ELAM ():

The great plain north of the Persian Gulf and east of the lower Tigris and the mountainous districts by which it is enclosed on the east and north. It is the "Elamtu" of the Babylonians and Assyrians and the "Elymais" of the Greeks—who also called it "Susiana" from the capital Susa (Shushan)—and corresponds nearly to the modern Khuzistan. The name may have originally signified "the front," that is, "the east country," in the Babylonian language; but as the east was to the Babylonians also the mountainous region, a popular etymology connected it with "high land," and this is the meaning of the ideograph employed to designate it. Elam is mentioned frequently in some of the very oldest Babylonian inscriptions. Southern Elam was known as Anshan from the earliest times to the days of the Persian empire.

The political importance of Elam depended upon its attitude toward the empires of the Euphrates and Tigris. Long before the rise of the city of Babylon the old city-states of Accad and Lagash held for a time part of the Elamitic territory, and border warfare was very frequent.

Two well-marked eras must be specially noted. One is the period in the twenty-third century B.C., when the Elamites conquered the city of Ellasar (Larsa) and subjected the whole of Babylonia. At this epoch two expeditions were made to Palestine under the leadership of Elam (referred to in Gen. xiv). The other era is marked by the prolonged resistance offered by Elam to the Assyrians in the eighth and seventh centuries B.C. Assurbanipal, after he had crushed and annexed Babylonia, put an end to the independence of Elam itself by taking the capital Susa (645 B.C.) and making the whole country one of his many provinces. After the downfall of Assyria, northern Elam became subject to the victorious Medes, and somewhat later southern Elam was occupied by the Persians, so that Anshan was the hereditary domain of Cyrus the Great.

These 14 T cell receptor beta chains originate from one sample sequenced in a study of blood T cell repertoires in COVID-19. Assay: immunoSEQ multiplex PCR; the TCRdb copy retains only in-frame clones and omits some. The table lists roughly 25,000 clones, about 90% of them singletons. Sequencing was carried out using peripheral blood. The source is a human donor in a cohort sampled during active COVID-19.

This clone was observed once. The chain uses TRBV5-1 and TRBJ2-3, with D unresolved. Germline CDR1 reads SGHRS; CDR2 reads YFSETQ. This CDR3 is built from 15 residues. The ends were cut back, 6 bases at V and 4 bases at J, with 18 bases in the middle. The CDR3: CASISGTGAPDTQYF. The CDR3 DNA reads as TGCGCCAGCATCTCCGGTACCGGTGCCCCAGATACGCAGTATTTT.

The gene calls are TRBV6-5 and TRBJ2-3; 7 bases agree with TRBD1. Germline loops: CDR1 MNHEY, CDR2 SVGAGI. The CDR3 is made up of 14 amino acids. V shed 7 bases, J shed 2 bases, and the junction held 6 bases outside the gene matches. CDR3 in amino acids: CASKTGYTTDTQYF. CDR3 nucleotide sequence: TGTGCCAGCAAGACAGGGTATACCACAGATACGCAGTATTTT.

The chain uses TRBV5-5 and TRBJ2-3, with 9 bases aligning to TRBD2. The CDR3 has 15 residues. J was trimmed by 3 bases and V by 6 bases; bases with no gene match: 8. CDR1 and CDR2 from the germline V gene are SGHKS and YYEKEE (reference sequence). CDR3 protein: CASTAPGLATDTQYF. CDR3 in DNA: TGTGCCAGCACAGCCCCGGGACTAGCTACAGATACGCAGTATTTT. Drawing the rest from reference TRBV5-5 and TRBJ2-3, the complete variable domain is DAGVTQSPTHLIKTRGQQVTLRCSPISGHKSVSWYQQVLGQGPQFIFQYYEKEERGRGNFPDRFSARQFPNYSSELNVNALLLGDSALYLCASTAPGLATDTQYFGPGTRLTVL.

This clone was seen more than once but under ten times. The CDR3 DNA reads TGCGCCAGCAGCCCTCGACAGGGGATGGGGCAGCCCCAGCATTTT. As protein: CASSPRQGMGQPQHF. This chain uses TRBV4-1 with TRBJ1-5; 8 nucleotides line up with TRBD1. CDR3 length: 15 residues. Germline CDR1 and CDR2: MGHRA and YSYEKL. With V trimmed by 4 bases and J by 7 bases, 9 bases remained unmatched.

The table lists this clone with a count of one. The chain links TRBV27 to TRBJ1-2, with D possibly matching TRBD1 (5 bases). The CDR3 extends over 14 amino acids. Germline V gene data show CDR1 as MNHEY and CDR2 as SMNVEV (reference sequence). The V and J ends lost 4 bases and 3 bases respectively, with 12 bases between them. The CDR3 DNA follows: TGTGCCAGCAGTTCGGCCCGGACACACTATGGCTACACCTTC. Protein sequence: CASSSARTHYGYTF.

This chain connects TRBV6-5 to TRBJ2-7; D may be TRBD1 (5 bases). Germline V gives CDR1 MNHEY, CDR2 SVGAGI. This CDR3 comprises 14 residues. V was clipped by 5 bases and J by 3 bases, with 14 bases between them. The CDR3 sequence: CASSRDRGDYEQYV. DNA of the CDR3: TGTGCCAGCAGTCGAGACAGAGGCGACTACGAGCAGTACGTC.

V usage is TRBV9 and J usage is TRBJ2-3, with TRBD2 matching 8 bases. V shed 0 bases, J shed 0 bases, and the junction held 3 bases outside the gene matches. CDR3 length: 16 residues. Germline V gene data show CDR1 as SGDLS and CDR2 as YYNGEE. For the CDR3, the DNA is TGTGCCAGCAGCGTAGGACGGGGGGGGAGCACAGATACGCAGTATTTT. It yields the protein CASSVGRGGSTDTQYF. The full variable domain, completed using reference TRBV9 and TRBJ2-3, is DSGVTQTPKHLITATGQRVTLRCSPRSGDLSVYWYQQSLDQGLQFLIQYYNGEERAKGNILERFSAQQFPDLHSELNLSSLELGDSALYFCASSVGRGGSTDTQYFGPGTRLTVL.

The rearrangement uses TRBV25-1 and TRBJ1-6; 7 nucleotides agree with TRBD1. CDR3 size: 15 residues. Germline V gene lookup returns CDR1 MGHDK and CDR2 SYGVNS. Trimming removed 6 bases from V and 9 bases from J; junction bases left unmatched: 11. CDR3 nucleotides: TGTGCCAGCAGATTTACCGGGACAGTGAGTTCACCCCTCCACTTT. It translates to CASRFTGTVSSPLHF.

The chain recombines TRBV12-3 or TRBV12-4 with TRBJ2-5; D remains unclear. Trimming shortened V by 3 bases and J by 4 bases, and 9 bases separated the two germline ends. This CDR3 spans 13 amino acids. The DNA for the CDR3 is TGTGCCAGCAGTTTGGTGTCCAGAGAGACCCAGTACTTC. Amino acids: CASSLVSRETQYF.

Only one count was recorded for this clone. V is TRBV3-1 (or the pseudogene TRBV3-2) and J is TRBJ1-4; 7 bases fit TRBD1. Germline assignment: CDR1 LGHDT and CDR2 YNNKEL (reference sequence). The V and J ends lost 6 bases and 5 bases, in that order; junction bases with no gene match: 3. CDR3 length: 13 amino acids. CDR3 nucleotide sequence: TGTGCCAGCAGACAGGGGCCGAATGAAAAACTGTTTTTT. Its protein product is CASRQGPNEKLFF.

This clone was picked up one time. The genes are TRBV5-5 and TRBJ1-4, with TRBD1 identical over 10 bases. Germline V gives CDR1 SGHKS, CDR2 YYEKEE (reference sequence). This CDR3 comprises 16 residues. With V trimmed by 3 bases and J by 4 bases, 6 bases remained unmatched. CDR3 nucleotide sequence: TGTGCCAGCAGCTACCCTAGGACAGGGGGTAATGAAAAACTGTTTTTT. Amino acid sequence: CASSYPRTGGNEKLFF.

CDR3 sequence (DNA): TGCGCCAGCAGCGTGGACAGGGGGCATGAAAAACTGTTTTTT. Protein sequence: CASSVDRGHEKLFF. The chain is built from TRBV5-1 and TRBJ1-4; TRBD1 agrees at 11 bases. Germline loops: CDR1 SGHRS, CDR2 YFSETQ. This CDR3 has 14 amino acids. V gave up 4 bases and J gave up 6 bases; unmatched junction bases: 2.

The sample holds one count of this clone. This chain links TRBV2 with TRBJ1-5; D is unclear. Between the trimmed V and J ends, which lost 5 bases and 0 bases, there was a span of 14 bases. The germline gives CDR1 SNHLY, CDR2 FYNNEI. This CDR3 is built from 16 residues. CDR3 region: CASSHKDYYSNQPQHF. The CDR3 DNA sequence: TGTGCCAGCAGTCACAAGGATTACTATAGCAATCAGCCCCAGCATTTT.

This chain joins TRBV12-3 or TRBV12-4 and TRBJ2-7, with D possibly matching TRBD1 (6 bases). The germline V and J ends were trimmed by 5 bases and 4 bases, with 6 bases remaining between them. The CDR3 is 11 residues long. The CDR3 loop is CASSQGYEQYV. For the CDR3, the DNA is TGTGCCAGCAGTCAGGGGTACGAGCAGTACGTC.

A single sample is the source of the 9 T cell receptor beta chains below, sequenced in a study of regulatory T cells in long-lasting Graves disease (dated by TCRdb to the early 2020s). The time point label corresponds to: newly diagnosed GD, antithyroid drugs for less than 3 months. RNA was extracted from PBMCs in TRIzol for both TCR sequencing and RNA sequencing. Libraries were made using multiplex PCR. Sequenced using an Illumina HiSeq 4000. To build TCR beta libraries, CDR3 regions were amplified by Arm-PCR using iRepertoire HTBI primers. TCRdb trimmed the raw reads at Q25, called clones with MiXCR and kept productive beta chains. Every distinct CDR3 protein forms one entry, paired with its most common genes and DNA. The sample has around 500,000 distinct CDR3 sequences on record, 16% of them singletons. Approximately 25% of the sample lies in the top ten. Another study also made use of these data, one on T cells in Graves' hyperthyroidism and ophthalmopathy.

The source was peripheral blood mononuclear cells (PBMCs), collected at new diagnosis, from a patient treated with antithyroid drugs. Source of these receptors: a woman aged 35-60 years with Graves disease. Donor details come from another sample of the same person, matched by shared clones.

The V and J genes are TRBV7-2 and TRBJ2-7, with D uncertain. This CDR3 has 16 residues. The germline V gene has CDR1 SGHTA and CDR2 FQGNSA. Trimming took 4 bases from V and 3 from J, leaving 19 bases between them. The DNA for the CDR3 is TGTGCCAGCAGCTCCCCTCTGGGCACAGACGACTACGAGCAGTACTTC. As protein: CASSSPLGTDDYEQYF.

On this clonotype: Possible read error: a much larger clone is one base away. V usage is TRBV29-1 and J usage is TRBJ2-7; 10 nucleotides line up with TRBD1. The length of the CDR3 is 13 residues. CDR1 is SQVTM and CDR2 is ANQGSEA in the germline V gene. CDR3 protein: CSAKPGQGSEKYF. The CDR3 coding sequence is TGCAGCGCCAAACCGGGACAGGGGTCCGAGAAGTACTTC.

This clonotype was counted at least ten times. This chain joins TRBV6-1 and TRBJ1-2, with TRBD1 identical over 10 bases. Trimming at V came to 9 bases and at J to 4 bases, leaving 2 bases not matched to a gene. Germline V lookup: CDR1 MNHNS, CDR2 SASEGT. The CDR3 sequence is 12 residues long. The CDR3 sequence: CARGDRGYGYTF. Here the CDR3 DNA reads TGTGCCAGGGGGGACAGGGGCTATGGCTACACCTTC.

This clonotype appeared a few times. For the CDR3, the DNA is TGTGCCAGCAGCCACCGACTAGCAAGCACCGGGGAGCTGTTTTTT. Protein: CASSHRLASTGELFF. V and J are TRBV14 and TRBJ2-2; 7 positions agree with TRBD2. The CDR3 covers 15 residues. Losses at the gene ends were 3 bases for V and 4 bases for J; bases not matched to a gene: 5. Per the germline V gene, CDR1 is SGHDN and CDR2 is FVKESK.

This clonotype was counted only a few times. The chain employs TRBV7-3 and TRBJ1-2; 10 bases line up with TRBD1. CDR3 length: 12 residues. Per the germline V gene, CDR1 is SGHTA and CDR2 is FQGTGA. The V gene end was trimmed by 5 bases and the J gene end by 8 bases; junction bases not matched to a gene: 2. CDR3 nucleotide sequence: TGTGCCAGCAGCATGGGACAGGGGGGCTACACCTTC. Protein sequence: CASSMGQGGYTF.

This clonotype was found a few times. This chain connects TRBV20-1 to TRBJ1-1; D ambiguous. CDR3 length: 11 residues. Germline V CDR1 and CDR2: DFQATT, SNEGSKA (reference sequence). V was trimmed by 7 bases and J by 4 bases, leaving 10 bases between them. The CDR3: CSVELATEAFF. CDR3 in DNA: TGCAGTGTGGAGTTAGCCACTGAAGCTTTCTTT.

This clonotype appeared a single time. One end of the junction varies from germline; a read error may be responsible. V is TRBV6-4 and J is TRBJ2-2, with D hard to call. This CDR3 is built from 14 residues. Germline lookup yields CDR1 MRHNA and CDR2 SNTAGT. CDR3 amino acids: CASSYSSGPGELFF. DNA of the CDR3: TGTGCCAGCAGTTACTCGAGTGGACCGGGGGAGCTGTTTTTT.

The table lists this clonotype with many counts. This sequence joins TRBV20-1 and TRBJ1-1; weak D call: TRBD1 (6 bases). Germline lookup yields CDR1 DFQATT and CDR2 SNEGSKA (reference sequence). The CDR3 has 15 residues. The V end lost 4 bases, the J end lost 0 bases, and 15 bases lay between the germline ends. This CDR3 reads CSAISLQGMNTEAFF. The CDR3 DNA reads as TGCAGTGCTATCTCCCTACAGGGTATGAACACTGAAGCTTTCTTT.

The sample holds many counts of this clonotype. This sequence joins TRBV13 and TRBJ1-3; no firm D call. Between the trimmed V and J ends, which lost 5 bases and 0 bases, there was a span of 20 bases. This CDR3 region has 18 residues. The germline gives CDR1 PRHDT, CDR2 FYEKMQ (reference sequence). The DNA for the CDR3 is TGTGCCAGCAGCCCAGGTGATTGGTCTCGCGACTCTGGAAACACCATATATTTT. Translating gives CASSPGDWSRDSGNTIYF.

In Gen. x. 22 Elam is made a son of Shem along with Asshur, but the Elamites were not Semites either in race or language. The allusion in Isa. xxii. 6 is also obscure.

The subjection of Elam by Persia is predicted in Jer. xlix. 34-39. In Isa. xxi. 2 Elam is mentioned with Media as about to subvert Babylon. Here "Elam" is put by synecdoche for "Anshan" before the title of "King of Persia" had been assumed by Cyrus. Other references to Elam are Jer. xxv. 25, Ezek. xxxii. 24, and Ezra iv. 9.

  • Friedrich Delitzsch, Wo Lag das Paradies? pp. 320-329;
  • Tiele, Babyl.-Assyr. Gesch. pp. 17 et seq., 105 (note), 129, 131, 363, 391, 399, 435, Gotha, 1886;
  • Hommel, Gesch. Babyloniens und Assyriens, Berlin, 1885;
  • Winckler, Gesch. Babyloniens und Assyriens, Leipsic, 1892;
  • McCurdy, History, Prophecy, and the Monuments, New York and London, 1894;
  • Rogers, History of Assyria and Babylonia.
E. G. H. J. F. McC.
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